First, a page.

HVP speaks to Valley Heating Services about how it works with other installer businesses to provide market-leading service to customers nationwide.
Any installer will tell you how important word-of-mouth is when it comes to winning new business. If you’re able to build up a core base of clients who will recommend you to their friends and family, you may even find you have enough work to keep you busy all year round, depending on your remit and manpower.
However, in the current climate of comparison websites and social media reviews, it can be difficult to win work from prospective clients who haven’t heard of you before. The days of cold calling and leafleting are over, and it’s more important to have an up-to-date and engaging website that provides visitors with examples and testimonials of your previous work.
Many sole traders will choose to work with larger companies when the books are a little light, and the culture of subcontracting is one that has gained a lot of press recently. This can offer bigger earning opportunities but has the downside of delayed payments and less autonomy. Valley Heating Services (VHS), based in Chesterfield, has come up with another solution.
Two are better than one
Founded by David Smith, VHS is an installation company that provides plumbing, heating and renewable services for domestic applications. But it also partners with smaller installer companies to offer them support and find them additional work, while extending the reach of its brand nationwide.
By partnering with installers, not taking them on as subcontractors, they’re able to develop their own customers in their area and maintain their own identity.
The VHS Partnership was created two years ago to help smaller companies gain a competitive edge against larger companies by working together.
The Partnership makes this possible by providing installers with the tools they need to offer competitive quotes and grow their business. VHS supplies partners with training and support, from administration and literature through to certification.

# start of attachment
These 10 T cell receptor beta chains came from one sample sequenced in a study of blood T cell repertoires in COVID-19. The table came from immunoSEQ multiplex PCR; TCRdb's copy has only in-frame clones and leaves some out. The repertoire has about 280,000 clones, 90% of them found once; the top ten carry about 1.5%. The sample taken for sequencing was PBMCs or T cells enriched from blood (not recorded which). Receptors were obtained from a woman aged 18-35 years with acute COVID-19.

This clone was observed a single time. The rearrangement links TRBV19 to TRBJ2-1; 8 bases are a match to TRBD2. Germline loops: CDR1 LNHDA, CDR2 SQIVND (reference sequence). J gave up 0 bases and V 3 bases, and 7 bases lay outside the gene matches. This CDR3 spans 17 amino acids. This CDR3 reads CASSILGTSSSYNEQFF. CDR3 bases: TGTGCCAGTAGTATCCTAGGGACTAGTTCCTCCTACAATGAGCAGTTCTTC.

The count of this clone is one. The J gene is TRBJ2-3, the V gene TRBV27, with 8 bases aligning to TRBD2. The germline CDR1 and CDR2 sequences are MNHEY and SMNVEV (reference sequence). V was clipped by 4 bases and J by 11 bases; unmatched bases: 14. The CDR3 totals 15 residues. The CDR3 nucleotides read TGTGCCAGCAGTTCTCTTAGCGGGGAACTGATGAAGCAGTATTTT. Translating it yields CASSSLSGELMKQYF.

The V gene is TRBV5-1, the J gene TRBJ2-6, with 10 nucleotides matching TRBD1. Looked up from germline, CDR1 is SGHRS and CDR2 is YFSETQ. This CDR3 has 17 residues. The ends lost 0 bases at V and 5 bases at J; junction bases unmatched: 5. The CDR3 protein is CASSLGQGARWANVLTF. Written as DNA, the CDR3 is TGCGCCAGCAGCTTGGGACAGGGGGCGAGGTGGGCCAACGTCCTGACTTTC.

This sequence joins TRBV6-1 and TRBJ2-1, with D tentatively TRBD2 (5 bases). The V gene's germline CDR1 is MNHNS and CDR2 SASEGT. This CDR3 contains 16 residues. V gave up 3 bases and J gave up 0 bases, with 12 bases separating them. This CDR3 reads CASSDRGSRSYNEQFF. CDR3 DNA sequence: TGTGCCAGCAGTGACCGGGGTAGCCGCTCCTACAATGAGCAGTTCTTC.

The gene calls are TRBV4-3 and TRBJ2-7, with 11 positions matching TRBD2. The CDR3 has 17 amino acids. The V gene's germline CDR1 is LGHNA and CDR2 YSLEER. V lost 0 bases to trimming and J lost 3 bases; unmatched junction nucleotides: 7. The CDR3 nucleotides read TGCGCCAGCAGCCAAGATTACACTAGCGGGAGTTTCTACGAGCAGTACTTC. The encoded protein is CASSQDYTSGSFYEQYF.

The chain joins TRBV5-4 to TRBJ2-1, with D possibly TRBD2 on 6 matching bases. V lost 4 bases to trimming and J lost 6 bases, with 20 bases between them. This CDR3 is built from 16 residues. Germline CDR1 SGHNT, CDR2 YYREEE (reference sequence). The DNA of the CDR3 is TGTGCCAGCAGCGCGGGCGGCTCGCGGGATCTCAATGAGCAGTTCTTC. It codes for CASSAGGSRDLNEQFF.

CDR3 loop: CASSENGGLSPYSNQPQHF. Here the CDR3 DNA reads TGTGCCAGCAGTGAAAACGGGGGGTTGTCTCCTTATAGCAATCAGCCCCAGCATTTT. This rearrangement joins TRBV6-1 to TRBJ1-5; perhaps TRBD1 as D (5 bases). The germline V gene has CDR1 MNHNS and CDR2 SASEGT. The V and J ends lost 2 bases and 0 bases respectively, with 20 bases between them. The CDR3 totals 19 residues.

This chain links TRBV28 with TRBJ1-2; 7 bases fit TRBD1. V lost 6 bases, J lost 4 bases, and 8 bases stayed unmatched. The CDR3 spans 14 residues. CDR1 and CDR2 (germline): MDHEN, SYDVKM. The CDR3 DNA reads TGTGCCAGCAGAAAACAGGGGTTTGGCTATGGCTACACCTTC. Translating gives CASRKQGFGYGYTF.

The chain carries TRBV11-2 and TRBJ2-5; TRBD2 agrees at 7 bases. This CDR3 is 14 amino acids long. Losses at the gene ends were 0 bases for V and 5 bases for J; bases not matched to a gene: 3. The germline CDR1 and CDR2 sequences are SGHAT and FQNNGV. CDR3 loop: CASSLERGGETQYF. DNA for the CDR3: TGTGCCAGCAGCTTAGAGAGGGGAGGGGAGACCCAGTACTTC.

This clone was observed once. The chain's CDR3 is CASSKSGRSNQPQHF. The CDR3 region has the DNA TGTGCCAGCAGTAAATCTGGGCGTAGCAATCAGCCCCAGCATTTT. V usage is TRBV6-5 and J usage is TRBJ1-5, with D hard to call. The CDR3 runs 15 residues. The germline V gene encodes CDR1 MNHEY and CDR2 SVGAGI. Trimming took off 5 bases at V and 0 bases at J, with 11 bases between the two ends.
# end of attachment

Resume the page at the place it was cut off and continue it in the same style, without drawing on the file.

The aim is to improve the knowledge and skills of these smaller companies and help them to establish a stronger position in the marketplace with the resources and backing of a national heating company.
However, VHS won’t put its name to just anybody. Prospective partners must demonstrate their dedication to high-quality, professional installations time after time.
“While the partnership exists to support smaller companies, we are still looking for the best of the best. If an engineer isn’t able to meet our high standards, we won’t take them on as a partner,” said Mr Smith.
Partner installers are required to use particular products and adhere to the wider practices of VHS when they carry out work under the partnership, which includes conducting a system clean and flush with water samples sent off for additional independent testing.
VHS works with Vaillant and ADEY Professional Heating Solutions, giving installers the benefit of a larger buying group so they can access the best products at the best prices. Additionally, partners can access an extended 10-year warranty for the Vaillant boilers they fit and ADEY even provides them with a free Magnacleanse Unit.
The company also offers cashback for each boiler
installed through the Partnership.
What’s more, companies have access to VHS’ bespoke CRM system, which holds customer records, installation details, gas safe certification and landlord certification with before and after photo storage of each boiler and heating installation.
There is no joining fee or monthly subscription to become part of the VHS Partnership, and partners can even choose to access finance from VHS to help with cashflow.
Mr Smith founded VHS 16 years ago, having previously completed an apprenticeship and worked hard to learn his trade with another business.
VHS now employs more than 70 people and works with 400 partners, having established itself as a Which? Trusted trader, and winning National Energy & Efficiency Champion of The Year 2016 and Regional Boiler & Heating Installer of The Year in 2016 and 2017.
However, it’s not always been smooth sailing and Mr Smith is the first to admit that it’s taken dedication and help from others to get where he is today.
“It’s not an easy ride. It’s so hard to build up from a sole trader,” he explained, which is why he’s now keen to offer others partnership with VHS. “I want to give something back.”
VHS also takes on apprentices through Chesterfield College, though is quite stringent with its requirements.
The company approaches training by teaching apprentices to work hard and work their way up, while emphasising the soft skills that are often forgotten, such as how to effectively interact with customers in order to properly advise them and upsell services.
The company currently has 10 apprentices working within the business – three in the office and seven training to be heating engineers.
By playing an active part in educating the next generation of installers, VHS hopes to improve the perception of on the job training and set an example for other plumbing and heating businesses who are thinking of taking on an apprentice.
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